Avoiding Mobile Strategy Pitfalls | Data and Form Architecture

The decision has been made: your organization has decided to move forward with an eForm project. You have chosen an experienced implementation partner, a robust, scalable software vendor, and outfitted your end users with the correct mobile device hardware. Now the fun begins!

From day one your users will start to collect data, and a lot of it. A three-page legacy paper form can quickly turn into an eForm with 800 to 1,500 data fields. You need to be prepared, and this starts with designing and deploying the needed data infrastructure.

Choose a Naming Convention

There are a few best practices you can use when choosing a naming convention for the fields you create in your data warehouse. The field names within the form itself — and, as a result, when you extract from the vendor’s cloud or on-premise server — will depend on the vendor’s naming constraints.

First, choose a naming convention prefix. The first option is to name the fields by the page or page number where they exist. For example, if page three of the eForm has a field called Location Status, you could name that column in your database P3_Location_Status or P3LocationStatus. If the third page is Inspection, the naming convention could take on another form like Inspection_Location_Status or InspectionLocationStatus.

The other logical option would be to base the prefix on the section of the form that it is in. If Location Status is in the General Information section of the form, you could go with Gen_Info_Location_Status or GenInfoLocationStatus.  Keep in mind that databases have naming constraints, and the naming conventions may vary by version (2005 vs. 2015) and software vendor (Microsoft vs. Oracle vs. SAP).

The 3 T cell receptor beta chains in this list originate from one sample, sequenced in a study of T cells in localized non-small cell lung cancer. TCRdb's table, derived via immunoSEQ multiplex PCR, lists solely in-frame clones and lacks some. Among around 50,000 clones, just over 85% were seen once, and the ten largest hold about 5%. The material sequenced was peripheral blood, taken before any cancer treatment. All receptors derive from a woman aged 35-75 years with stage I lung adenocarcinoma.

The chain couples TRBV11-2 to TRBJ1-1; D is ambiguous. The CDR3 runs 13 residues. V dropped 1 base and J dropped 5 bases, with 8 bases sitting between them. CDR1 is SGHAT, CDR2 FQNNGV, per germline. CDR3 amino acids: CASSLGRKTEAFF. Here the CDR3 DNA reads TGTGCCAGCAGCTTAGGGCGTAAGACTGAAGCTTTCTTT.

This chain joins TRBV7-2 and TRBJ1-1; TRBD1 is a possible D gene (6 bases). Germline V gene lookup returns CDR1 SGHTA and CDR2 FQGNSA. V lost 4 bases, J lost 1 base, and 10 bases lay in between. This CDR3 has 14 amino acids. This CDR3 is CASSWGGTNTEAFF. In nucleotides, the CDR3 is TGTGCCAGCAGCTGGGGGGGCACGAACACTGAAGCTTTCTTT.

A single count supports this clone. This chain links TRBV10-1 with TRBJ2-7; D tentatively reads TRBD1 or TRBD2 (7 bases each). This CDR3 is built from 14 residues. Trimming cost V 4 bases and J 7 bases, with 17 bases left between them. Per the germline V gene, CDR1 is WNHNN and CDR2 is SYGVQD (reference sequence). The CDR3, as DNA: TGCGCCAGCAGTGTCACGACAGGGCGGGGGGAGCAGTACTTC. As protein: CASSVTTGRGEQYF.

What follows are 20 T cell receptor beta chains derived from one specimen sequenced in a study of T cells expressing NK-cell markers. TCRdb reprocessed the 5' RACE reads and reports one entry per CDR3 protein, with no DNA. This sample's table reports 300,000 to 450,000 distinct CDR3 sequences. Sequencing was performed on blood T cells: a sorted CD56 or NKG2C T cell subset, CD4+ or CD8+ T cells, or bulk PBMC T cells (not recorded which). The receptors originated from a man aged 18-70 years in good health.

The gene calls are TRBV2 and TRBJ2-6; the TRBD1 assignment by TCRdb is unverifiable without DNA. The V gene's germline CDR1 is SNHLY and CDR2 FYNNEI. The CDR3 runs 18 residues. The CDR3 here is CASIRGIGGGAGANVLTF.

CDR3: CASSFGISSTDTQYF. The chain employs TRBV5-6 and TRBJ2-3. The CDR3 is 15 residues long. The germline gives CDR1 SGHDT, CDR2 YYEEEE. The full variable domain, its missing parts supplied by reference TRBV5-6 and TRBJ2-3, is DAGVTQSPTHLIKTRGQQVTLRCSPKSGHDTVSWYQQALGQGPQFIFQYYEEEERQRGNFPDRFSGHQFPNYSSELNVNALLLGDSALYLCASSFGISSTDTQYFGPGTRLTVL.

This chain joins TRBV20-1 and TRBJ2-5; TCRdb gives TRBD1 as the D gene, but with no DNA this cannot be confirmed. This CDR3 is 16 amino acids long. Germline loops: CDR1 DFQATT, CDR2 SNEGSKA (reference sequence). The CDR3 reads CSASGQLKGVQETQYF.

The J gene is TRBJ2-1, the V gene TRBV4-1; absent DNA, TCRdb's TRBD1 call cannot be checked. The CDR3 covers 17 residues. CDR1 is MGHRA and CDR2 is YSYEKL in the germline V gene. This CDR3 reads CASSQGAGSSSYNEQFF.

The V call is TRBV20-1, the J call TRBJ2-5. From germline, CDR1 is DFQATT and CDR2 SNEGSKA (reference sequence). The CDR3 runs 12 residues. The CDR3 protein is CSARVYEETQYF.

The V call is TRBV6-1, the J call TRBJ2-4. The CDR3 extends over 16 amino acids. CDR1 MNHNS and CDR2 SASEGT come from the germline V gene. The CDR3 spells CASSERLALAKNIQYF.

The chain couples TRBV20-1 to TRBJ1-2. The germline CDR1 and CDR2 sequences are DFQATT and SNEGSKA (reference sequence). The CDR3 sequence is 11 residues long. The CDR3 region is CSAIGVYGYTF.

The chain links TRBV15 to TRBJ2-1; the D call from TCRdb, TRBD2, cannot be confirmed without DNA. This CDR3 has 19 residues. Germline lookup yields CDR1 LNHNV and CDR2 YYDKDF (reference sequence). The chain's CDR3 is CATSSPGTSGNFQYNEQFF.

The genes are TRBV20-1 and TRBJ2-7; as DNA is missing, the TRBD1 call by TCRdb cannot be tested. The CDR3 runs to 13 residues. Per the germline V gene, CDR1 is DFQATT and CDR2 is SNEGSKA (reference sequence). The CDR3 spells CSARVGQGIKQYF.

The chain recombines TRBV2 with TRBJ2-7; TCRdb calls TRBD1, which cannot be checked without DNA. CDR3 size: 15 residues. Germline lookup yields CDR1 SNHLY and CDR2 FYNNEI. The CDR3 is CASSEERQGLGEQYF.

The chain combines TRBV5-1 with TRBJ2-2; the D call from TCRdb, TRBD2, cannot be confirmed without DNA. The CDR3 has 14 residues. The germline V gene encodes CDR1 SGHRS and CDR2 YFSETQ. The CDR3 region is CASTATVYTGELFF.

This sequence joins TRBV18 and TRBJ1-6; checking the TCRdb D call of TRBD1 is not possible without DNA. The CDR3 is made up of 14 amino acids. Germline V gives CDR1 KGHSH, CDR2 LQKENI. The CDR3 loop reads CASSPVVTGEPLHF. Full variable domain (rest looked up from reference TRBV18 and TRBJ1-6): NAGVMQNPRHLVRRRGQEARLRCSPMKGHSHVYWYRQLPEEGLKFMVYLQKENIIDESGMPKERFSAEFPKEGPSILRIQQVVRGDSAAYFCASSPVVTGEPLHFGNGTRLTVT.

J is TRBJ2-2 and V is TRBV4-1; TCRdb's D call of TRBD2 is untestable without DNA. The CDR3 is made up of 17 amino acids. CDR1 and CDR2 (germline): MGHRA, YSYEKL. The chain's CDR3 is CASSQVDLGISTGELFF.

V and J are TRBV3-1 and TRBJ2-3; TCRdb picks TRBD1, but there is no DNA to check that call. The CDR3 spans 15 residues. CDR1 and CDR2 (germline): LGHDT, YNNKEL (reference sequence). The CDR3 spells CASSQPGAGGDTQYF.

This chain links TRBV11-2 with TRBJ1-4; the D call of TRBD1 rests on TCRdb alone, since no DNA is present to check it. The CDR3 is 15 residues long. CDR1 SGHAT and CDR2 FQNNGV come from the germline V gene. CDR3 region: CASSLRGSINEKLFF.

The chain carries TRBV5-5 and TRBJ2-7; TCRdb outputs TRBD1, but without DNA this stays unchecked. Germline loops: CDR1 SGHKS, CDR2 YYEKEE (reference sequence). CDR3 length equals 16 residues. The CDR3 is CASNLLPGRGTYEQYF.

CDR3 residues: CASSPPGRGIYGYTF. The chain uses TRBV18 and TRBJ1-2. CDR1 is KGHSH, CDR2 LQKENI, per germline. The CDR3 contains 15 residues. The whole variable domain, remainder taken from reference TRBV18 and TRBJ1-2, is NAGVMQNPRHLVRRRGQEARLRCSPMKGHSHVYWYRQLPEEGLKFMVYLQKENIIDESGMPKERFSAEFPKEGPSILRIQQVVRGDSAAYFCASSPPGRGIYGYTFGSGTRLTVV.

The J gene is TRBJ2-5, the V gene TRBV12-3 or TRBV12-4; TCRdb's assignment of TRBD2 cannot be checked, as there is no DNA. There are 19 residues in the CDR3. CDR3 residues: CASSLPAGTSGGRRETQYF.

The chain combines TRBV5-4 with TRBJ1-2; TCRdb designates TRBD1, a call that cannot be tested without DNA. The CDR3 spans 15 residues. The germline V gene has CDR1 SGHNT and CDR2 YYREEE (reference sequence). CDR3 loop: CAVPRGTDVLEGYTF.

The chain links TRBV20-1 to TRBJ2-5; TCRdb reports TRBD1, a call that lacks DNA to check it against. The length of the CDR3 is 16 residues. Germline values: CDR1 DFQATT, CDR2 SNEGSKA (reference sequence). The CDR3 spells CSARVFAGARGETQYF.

Both naming conventions have pros and cons. If your field could move pages often, then the section naming would be best. If your sections or areas are prone to change, then by page name is best. Select one and stick with it, because a combination of naming conventions is confusing for the reporting and integration teams.

Another best practice is to add a suffix that declares the data type. This is beneficial for both reporting and integration. Common suffixes include _txt, _date, _image, _picklist, etc.

Avoid Large Tables

Another issue you may come up against is dealing with very large forms. For example, with Microsoft SQL server and many other databases, table size is limited to a certain number of columns (Microsoft SQL Server tables have a maximum of 1024 columns). To avoid these limitations, use sparse column types or linked tables. Of course, only bring in the columns you really need to avoid moving and storing extraneous data.

At Confluent, we typically start with one table per eForm. This approach brings the data into the database table for that eForm. From there, we move it into other backend systems or use the table for advanced data analysis. We also use a combination of triggers, stored procedures, and integration packages to clean and move the data to the needed location, whether that is in our Azure-hosted data center, or locally to the client’s network.

That being said, sound architecture generally lends itself smaller tables. Do not try to cram multiple form types or use cases into one huge table. This will lead to limited future changes, and when a change is needed it will take a tremendous amount of time and testing.

Plan Ahead

Planning for large datasets and copious forms at the beginning will save a ton of time in the end. You may think you are only going to do one small, simple form in the beginning. However, as other departments or operational areas see the power of eForms, your solution will grow in size and complexity.